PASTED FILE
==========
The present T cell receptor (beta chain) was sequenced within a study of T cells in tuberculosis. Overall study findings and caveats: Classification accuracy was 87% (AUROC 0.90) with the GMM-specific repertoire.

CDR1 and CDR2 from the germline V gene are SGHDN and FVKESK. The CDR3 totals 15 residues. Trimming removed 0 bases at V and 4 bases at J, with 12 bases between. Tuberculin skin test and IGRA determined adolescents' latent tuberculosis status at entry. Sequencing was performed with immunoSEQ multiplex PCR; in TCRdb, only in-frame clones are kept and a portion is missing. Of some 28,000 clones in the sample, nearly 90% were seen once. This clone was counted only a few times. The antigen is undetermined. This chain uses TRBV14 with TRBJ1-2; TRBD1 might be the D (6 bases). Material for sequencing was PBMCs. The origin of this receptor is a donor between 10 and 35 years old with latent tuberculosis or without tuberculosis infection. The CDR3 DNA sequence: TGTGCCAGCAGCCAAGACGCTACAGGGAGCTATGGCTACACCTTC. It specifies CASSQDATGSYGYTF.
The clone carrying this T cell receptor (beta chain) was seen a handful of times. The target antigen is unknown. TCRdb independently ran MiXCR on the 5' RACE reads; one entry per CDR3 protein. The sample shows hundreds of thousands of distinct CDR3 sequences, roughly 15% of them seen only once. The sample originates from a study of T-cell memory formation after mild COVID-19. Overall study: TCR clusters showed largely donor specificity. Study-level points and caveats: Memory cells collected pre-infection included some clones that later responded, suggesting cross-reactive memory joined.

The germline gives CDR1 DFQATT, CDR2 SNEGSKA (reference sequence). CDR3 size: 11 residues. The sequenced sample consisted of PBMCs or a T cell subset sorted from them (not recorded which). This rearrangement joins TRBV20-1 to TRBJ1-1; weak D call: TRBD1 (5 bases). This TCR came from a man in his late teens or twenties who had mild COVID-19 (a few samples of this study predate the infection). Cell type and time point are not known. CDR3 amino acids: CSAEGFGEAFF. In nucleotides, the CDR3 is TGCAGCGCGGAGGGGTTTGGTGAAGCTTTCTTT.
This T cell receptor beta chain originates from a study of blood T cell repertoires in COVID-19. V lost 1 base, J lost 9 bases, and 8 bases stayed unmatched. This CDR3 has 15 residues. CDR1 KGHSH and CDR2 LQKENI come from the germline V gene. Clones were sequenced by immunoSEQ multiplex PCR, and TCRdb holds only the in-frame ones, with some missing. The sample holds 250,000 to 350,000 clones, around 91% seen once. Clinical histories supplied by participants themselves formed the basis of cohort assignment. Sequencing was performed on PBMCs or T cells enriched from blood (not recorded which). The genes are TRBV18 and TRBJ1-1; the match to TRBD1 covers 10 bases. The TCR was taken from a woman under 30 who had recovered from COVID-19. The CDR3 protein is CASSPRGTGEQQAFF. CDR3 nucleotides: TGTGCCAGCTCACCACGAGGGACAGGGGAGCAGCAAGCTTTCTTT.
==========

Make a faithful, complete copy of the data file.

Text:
The present T cell receptor (beta chain) was sequenced within a study of T cells in tuberculosis. Overall study findings and caveats: Classification accuracy was 87% (AUROC 0.90) with the GMM-specific repertoire.

CDR1 and CDR2 from the germline V gene are SGHDN and FVKESK. The CDR3 totals 15 residues. Trimming removed 0 bases at V and 4 bases at J, with 12 bases between. Tuberculin skin test and IGRA determined adolescents' latent tuberculosis status at entry. Sequencing was performed with immunoSEQ multiplex PCR; in TCRdb, only in-frame clones are kept and a portion is missing. Of some 28,000 clones in the sample, nearly 90% were seen once. This clone was counted only a few times. The antigen is undetermined. This chain uses TRBV14 with TRBJ1-2; TRBD1 might be the D (6 bases). Material for sequencing was PBMCs. The origin of this receptor is a donor between 10 and 35 years old with latent tuberculosis or without tuberculosis infection. The CDR3 DNA sequence: TGTGCCAGCAGCCAAGACGCTACAGGGAGCTATGGCTACACCTTC. It specifies CASSQDATGSYGYTF.
The clone carrying this T cell receptor (beta chain) was seen a handful of times. The target antigen is unknown. TCRdb independently ran MiXCR on the 5' RACE reads; one entry per CDR3 protein. The sample shows hundreds of thousands of distinct CDR3 sequences, roughly 15% of them seen only once. The sample originates from a study of T-cell memory formation after mild COVID-19. Overall study: TCR clusters showed largely donor specificity. Study-level points and caveats: Memory cells collected pre-infection included some clones that later responded, suggesting cross-reactive memory joined.

The germline gives CDR1 DFQATT, CDR2 SNEGSKA (reference sequence). CDR3 size: 11 residues. The sequenced sample consisted of PBMCs or a T cell subset sorted from them (not recorded which). This rearrangement joins TRBV20-1 to TRBJ1-1; weak D call: TRBD1 (5 bases). This TCR came from a man in his late teens or twenties who had mild COVID-19 (a few samples of this study predate the infection). Cell type and time point are not known. CDR3 amino acids: CSAEGFGEAFF. In nucleotides, the CDR3 is TGCAGCGCGGAGGGGTTTGGTGAAGCTTTCTTT.
This T cell receptor beta chain originates from a study of blood T cell repertoires in COVID-19. V lost 1 base, J lost 9 bases, and 8 bases stayed unmatched. This CDR3 has 15 residues. CDR1 KGHSH and CDR2 LQKENI come from the germline V gene. Clones were sequenced by immunoSEQ multiplex PCR, and TCRdb holds only the in-frame ones, with some missing. The sample holds 250,000 to 350,000 clones, around 91% seen once. Clinical histories supplied by participants themselves formed the basis of cohort assignment. Sequencing was performed on PBMCs or T cells enriched from blood (not recorded which). The genes are TRBV18 and TRBJ1-1; the match to TRBD1 covers 10 bases. The TCR was taken from a woman under 30 who had recovered from COVID-19. The CDR3 protein is CASSPRGTGEQQAFF. CDR3 nucleotides: TGTGCCAGCTCACCACGAGGGACAGGGGAGCAGCAAGCTTTCTTT.